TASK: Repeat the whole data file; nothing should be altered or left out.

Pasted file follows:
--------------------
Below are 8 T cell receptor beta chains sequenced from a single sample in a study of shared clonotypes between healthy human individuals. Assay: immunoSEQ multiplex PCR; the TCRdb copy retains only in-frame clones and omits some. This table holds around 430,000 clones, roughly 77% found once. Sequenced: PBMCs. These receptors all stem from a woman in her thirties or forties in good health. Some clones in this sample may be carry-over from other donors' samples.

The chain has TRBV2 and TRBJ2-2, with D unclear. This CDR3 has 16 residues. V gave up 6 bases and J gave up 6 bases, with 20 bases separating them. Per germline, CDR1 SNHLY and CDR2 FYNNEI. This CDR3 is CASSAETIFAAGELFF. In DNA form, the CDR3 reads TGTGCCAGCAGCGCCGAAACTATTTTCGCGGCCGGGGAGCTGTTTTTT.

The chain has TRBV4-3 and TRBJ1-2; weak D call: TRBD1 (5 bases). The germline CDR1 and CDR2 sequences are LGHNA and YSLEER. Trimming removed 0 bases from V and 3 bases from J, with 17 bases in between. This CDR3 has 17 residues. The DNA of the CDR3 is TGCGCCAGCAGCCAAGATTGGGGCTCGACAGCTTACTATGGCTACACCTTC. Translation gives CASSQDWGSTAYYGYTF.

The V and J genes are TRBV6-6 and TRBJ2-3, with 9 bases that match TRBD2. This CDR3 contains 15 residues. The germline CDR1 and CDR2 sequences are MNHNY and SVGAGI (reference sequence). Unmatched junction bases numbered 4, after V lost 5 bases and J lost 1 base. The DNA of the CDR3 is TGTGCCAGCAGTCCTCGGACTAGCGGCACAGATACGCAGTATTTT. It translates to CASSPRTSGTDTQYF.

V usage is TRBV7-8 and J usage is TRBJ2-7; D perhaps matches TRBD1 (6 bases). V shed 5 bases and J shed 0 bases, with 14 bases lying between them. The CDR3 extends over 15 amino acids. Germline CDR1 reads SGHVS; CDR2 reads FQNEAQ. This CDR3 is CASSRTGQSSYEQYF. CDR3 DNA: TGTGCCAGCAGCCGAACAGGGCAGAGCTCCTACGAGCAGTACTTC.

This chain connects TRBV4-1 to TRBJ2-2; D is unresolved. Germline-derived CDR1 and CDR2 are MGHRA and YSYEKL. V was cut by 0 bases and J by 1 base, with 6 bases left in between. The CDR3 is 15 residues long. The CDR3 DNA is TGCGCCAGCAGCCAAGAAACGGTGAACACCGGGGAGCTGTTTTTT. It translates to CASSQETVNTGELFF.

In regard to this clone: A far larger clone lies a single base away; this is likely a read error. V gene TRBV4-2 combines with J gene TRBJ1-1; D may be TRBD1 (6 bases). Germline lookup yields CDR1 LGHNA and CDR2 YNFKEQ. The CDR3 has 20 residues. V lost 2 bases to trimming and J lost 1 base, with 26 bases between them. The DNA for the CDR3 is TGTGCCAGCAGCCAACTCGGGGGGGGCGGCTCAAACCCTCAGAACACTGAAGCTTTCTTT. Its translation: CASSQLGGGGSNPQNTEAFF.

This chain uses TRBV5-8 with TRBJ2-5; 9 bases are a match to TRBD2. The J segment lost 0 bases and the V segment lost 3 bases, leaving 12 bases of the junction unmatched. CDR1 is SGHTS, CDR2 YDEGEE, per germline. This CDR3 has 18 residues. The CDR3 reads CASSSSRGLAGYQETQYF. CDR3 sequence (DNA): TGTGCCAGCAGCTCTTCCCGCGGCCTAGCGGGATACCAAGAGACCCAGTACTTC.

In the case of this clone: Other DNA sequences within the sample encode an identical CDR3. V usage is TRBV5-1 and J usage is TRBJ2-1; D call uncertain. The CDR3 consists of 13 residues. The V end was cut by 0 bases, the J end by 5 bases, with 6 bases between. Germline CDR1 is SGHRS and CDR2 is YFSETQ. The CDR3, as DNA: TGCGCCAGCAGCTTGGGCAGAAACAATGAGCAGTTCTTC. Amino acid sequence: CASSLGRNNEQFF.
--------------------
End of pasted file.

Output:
Below are 8 T cell receptor beta chains sequenced from a single sample in a study of shared clonotypes between healthy human individuals. Assay: immunoSEQ multiplex PCR; the TCRdb copy retains only in-frame clones and omits some. This table holds around 430,000 clones, roughly 77% found once. Sequenced: PBMCs. These receptors all stem from a woman in her thirties or forties in good health. Some clones in this sample may be carry-over from other donors' samples.

The chain has TRBV2 and TRBJ2-2, with D unclear. This CDR3 has 16 residues. V gave up 6 bases and J gave up 6 bases, with 20 bases separating them. Per germline, CDR1 SNHLY and CDR2 FYNNEI. This CDR3 is CASSAETIFAAGELFF. In DNA form, the CDR3 reads TGTGCCAGCAGCGCCGAAACTATTTTCGCGGCCGGGGAGCTGTTTTTT.

The chain has TRBV4-3 and TRBJ1-2; weak D call: TRBD1 (5 bases). The germline CDR1 and CDR2 sequences are LGHNA and YSLEER. Trimming removed 0 bases from V and 3 bases from J, with 17 bases in between. This CDR3 has 17 residues. The DNA of the CDR3 is TGCGCCAGCAGCCAAGATTGGGGCTCGACAGCTTACTATGGCTACACCTTC. Translation gives CASSQDWGSTAYYGYTF.

The V and J genes are TRBV6-6 and TRBJ2-3, with 9 bases that match TRBD2. This CDR3 contains 15 residues. The germline CDR1 and CDR2 sequences are MNHNY and SVGAGI (reference sequence). Unmatched junction bases numbered 4, after V lost 5 bases and J lost 1 base. The DNA of the CDR3 is TGTGCCAGCAGTCCTCGGACTAGCGGCACAGATACGCAGTATTTT. It translates to CASSPRTSGTDTQYF.

V usage is TRBV7-8 and J usage is TRBJ2-7; D perhaps matches TRBD1 (6 bases). V shed 5 bases and J shed 0 bases, with 14 bases lying between them. The CDR3 extends over 15 amino acids. Germline CDR1 reads SGHVS; CDR2 reads FQNEAQ. This CDR3 is CASSRTGQSSYEQYF. CDR3 DNA: TGTGCCAGCAGCCGAACAGGGCAGAGCTCCTACGAGCAGTACTTC.

This chain connects TRBV4-1 to TRBJ2-2; D is unresolved. Germline-derived CDR1 and CDR2 are MGHRA and YSYEKL. V was cut by 0 bases and J by 1 base, with 6 bases left in between. The CDR3 is 15 residues long. The CDR3 DNA is TGCGCCAGCAGCCAAGAAACGGTGAACACCGGGGAGCTGTTTTTT. It translates to CASSQETVNTGELFF.

In regard to this clone: A far larger clone lies a single base away; this is likely a read error. V gene TRBV4-2 combines with J gene TRBJ1-1; D may be TRBD1 (6 bases). Germline lookup yields CDR1 LGHNA and CDR2 YNFKEQ. The CDR3 has 20 residues. V lost 2 bases to trimming and J lost 1 base, with 26 bases between them. The DNA for the CDR3 is TGTGCCAGCAGCCAACTCGGGGGGGGCGGCTCAAACCCTCAGAACACTGAAGCTTTCTTT. Its translation: CASSQLGGGGSNPQNTEAFF.

This chain uses TRBV5-8 with TRBJ2-5; 9 bases are a match to TRBD2. The J segment lost 0 bases and the V segment lost 3 bases, leaving 12 bases of the junction unmatched. CDR1 is SGHTS, CDR2 YDEGEE, per germline. This CDR3 has 18 residues. The CDR3 reads CASSSSRGLAGYQETQYF. CDR3 sequence (DNA): TGTGCCAGCAGCTCTTCCCGCGGCCTAGCGGGATACCAAGAGACCCAGTACTTC.

In the case of this clone: Other DNA sequences within the sample encode an identical CDR3. V usage is TRBV5-1 and J usage is TRBJ2-1; D call uncertain. The CDR3 consists of 13 residues. The V end was cut by 0 bases, the J end by 5 bases, with 6 bases between. Germline CDR1 is SGHRS and CDR2 is YFSETQ. The CDR3, as DNA: TGCGCCAGCAGCTTGGGCAGAAACAATGAGCAGTTCTTC. Amino acid sequence: CASSLGRNNEQFF.